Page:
More Heavy Vinyl Reviews

Here are some of our reviews and commentaries concerning the many Heavy Vinyl pressings we’ve played over the years, well over 200 at this stage of the game. Feel free to pick your poison. (more…)

Cannonball Adderley Quintet In Chicago – Not Bad on Speakers Corner Heavy Vinyl

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Sonic Grade: B?

A fairly good Speakers Corner jazz album.

Years ago we wrote the following:

This one has excellent sound (in that left-right jazz of the fifties kind of way).

We can’t be sure that we would still feel the same way (about the excellent sound; the hard left right is not up for debate). My guess is that this is still probably a good record if you can get one for the 30 bucks we used to charge.

Our Hot Stamper pressings will be dramatically more transparent, open, clear and just plain REAL sounding, because these are all the areas in which heavy vinyl pressings tend to fall short in in our experience. (more…)

Sonny Rollins – The Sound of Sonny – Reviewed in 2007

Riverside White and Blue original 2 Mic Label Mono LP. Side one sounds like a typical old Riverside jazz record, but side two sounds EXCELLENT! I don’t know when I’ve heard an early Sonny Rollins record sound better. His horn is really full-bodied and dynamic and has amazing IMMEDIACY on some tracks. It makes side one sound sick in comparison.

The surfaces for old jazz records are always the problem. This one plays M– to EX++ and has some groove damage in the inner grooves — nothing too serious, but it’s definitely there. We played all the marks and only a few of them repeat, and not for long. I’ve never seen a clean quiet copy of a record like this in my life. I’m sure they exist, but I don’t come across them, at any price.  (more…)

John Coltrane / Coltrane’s Sound – A Very Good Reissue by Bernie Grundman

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Sonic Grade: B+ (at least)

This is one of the better sounding Heavy Vinyl pressings we have played recently. What makes it different from so many others that fail to live up to the remastering hype that surrounds them (and irritates the hell out of those of use who know what a good record is actually supposed to sound like)?

  • It’s tonally correct from top to bottom. At most five or ten per cent of the audiophile repressings we’ve played in the last ten years can make that claim.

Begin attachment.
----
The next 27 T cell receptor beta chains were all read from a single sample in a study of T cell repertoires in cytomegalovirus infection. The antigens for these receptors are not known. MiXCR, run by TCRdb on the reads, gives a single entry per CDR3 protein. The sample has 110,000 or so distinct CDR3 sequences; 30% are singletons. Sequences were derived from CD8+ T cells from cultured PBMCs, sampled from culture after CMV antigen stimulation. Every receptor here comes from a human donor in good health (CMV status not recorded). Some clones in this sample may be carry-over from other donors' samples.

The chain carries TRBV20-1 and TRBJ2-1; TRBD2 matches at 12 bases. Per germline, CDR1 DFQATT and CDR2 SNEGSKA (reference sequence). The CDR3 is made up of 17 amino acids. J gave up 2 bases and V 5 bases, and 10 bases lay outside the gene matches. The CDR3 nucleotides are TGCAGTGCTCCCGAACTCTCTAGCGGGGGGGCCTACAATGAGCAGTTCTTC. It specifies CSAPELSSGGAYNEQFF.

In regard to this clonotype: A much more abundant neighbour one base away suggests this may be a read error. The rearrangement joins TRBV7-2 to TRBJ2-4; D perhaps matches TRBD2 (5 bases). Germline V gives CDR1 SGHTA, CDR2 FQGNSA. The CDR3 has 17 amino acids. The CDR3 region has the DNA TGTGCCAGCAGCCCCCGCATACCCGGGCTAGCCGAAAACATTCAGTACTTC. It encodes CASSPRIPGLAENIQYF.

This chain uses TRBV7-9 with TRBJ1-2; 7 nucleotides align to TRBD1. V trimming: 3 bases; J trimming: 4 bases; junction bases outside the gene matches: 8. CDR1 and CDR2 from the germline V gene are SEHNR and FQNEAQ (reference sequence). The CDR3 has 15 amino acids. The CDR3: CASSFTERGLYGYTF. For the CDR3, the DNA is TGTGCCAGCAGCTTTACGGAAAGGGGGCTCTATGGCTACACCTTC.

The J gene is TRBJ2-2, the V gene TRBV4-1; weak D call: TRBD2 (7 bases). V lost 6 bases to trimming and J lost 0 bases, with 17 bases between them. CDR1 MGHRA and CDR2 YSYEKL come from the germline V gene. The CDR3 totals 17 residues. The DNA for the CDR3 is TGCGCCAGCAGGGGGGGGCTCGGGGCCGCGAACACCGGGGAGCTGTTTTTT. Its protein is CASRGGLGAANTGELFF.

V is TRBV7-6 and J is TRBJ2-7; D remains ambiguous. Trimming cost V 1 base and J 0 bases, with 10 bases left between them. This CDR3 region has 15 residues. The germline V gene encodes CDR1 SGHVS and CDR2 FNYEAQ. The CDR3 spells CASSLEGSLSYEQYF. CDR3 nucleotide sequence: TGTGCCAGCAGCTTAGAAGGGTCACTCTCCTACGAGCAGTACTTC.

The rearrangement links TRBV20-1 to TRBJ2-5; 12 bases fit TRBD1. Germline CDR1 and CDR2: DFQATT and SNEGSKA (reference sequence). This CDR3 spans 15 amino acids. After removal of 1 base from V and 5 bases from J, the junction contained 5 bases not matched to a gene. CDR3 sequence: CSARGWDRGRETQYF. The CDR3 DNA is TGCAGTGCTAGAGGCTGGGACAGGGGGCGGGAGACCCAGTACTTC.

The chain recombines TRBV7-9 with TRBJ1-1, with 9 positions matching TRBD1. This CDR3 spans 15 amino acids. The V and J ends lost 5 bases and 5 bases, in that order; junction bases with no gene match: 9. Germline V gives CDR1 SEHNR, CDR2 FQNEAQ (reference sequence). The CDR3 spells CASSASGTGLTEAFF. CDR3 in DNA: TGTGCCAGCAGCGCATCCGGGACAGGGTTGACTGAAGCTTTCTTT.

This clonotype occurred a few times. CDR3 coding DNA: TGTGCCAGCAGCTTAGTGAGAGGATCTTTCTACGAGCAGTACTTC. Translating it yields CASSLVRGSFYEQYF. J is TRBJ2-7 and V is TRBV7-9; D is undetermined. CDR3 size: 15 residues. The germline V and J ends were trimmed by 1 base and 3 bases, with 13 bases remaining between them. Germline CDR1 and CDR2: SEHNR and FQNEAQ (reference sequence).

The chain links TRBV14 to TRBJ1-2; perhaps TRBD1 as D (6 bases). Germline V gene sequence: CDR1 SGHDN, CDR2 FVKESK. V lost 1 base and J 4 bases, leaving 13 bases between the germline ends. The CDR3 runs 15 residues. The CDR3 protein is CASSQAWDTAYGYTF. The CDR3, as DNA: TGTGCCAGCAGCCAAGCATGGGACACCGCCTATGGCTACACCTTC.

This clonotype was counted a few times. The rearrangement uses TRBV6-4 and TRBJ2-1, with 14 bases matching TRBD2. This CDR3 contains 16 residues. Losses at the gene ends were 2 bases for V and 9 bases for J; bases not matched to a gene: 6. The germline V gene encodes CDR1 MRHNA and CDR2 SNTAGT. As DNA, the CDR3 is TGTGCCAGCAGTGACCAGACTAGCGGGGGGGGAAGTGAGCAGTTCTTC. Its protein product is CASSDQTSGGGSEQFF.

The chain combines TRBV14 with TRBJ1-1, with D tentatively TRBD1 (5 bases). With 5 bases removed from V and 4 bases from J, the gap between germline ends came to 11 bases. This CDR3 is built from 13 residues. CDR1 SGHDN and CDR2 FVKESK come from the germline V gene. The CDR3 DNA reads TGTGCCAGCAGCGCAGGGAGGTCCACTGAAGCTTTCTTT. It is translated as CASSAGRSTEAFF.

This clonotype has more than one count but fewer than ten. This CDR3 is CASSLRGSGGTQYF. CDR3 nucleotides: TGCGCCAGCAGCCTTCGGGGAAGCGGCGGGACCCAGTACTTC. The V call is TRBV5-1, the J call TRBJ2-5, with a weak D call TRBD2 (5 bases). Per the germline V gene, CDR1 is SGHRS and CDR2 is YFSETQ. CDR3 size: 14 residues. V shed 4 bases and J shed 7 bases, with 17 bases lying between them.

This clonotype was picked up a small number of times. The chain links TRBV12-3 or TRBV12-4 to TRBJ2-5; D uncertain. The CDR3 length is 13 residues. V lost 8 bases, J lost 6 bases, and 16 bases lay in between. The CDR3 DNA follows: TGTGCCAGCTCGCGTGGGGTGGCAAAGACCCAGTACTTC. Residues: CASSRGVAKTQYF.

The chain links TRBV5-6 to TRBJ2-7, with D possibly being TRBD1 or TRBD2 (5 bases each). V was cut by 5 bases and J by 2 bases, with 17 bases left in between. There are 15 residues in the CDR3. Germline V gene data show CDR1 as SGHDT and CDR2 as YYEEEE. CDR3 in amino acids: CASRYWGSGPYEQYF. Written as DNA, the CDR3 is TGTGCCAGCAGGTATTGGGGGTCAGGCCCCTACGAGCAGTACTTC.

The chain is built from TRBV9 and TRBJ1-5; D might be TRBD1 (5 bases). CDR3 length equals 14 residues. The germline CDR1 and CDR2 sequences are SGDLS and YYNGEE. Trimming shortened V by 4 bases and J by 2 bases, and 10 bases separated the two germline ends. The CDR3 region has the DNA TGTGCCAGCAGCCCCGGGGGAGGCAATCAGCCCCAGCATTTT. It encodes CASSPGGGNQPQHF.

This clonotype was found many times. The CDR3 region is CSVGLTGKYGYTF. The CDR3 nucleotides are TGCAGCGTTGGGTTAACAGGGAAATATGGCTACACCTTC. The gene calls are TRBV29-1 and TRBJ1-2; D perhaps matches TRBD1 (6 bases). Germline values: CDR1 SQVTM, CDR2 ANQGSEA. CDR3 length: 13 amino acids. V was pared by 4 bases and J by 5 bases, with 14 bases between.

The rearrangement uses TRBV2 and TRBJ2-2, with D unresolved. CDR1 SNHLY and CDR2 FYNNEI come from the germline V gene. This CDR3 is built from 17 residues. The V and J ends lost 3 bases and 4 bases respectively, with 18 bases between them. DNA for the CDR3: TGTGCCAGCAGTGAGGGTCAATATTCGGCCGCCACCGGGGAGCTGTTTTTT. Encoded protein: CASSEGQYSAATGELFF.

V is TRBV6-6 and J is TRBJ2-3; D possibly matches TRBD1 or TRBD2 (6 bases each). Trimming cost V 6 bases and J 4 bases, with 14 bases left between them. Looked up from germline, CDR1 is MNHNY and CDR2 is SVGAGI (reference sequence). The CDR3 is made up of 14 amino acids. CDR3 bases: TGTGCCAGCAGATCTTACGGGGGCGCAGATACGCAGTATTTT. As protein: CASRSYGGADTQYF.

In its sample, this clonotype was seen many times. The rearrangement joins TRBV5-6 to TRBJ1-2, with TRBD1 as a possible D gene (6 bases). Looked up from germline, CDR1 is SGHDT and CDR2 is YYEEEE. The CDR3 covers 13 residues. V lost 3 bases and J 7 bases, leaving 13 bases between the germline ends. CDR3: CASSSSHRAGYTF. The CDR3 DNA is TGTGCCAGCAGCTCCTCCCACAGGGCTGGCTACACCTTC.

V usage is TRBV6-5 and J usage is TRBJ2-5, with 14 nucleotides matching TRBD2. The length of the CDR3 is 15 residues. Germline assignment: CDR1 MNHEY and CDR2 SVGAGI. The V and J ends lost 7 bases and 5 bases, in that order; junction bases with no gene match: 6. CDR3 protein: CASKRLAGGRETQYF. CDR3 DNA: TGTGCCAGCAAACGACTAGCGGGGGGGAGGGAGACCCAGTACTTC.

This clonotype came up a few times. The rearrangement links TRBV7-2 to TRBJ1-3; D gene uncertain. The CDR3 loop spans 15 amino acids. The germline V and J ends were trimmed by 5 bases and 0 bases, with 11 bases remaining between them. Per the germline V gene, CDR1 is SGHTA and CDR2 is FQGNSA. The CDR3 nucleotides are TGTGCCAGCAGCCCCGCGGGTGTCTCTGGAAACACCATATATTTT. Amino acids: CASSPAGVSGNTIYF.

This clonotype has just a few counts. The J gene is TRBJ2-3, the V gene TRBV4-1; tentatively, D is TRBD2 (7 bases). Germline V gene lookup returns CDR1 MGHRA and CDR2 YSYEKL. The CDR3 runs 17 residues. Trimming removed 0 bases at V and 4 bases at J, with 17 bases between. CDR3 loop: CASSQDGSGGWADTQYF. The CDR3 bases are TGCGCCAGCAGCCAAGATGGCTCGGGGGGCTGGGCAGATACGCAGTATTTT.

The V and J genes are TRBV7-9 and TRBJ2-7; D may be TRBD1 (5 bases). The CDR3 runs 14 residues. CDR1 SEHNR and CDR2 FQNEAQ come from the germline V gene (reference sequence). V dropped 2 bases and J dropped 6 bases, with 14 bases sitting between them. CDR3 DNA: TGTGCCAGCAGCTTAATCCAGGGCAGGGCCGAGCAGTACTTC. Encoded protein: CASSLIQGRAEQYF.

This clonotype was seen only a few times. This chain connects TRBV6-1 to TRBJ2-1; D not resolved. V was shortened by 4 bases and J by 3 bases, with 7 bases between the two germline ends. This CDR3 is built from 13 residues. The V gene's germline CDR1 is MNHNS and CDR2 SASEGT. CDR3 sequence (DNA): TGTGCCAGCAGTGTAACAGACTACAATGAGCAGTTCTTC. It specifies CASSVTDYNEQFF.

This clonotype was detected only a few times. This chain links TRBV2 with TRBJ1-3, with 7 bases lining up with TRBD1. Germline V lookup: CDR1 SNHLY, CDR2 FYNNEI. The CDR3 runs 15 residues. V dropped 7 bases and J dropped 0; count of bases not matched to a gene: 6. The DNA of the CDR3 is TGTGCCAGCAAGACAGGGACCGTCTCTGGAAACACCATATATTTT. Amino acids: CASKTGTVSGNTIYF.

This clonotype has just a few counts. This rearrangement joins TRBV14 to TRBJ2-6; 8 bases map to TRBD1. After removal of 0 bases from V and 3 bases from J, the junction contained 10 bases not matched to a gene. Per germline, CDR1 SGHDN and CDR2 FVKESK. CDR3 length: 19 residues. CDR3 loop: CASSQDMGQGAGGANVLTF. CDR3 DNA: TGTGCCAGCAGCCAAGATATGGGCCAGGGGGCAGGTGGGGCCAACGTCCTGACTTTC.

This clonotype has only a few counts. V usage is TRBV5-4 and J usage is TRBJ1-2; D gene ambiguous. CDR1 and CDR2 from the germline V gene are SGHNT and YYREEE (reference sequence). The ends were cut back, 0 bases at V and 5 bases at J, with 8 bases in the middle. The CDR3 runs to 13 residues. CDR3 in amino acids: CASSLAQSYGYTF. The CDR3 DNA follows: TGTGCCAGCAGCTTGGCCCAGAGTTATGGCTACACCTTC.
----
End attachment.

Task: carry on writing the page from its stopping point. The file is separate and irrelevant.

• The bass is not boosted or poorly defined. This eliminates at a minimum 95+% of all the Mobile Fidelity pressings we have ever played. Nobody seems to notice how bad the bass is on their records. A real puzzler, that fact.
  • It’s not exceptionally veiled or recessed. I could count on the fingers of one hand the number of Heavy Vinyl pressings that are not much too veiled and recessed to compete with their vintage vinyl brethren.

It is slightly veiled, and lacks some of the life, the space and obviously some of the presence of the real thing, the real thing in this case being an early stereo pressing on the Blue and Green Atlantic label.

Still, for your money you are getting one helluva good record. One of the top two or three Rhino records to date.

(Bernie did a great job on this Coltrane album, but whatever you do, don’t waste your money on his recut of Lush Life. It is just plain awful, a Hall of Shame pressing that’s so bad it defies understanding. Something sure went wrong somewhere, I can tell you that. Stay tuned for my review.)

• Lacquers cut by Bernie Grundman
• LPs cut from the original analog masters
• Packages replicated to the finest detail manufactured with more care than ever

OUR PREVIOUS COMMENTARY

This is yet another superb Tom Dowd recording of Coltrane in his prime, with support from the brilliant McCoy Tyner and Elvin Jones.

Advice on Which Pressings to Buy

Forget the later Red and Green Atlantic pressings. Every one we’ve ever played was flat, dry, and thin. They sound like the cheap reissues that Atlantic churned out in the ’70s. Don’t get me wrong; there are some good sounding records on the Red and Green label, but you really have to know what you are doing — or be really lucky — to find them.

We’ve played them by the score, and found relatively few winners among a slough of losers. If you want to take your chances on some, knock yourself out, more power to you, but expect to come up with nothing to show for your time and money almost every time. That’s been our experience anyway.

And be very thankful if you happen to run into one of these early Atlantic stereo pressings. Few Classic Coltrane albums survived the jazz lovers of the day and their awful turntables.

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The Best Jazz Record Ever Made, or the Best Jazz Record We’ve Ever Played?

Reviews and Commentaries for Somethin’ Else

I ran across this listing for Cannonball Adderley’s Somethin’ Else today, a record we raved about after doing a shootout for it years ago. Notice the careful hedging in the phrases with newly added italics:

The music here is amazing — as I’m sure most of you know, this is as much a showcase for Miles Davis as it is for Cannonball himself — but the good news for audiophiles is that it’s also one of the BEST SOUNDING BLUE NOTE ALBUMS we know of. When you hear it on a copy like this, it’s just about As Good As It Gets.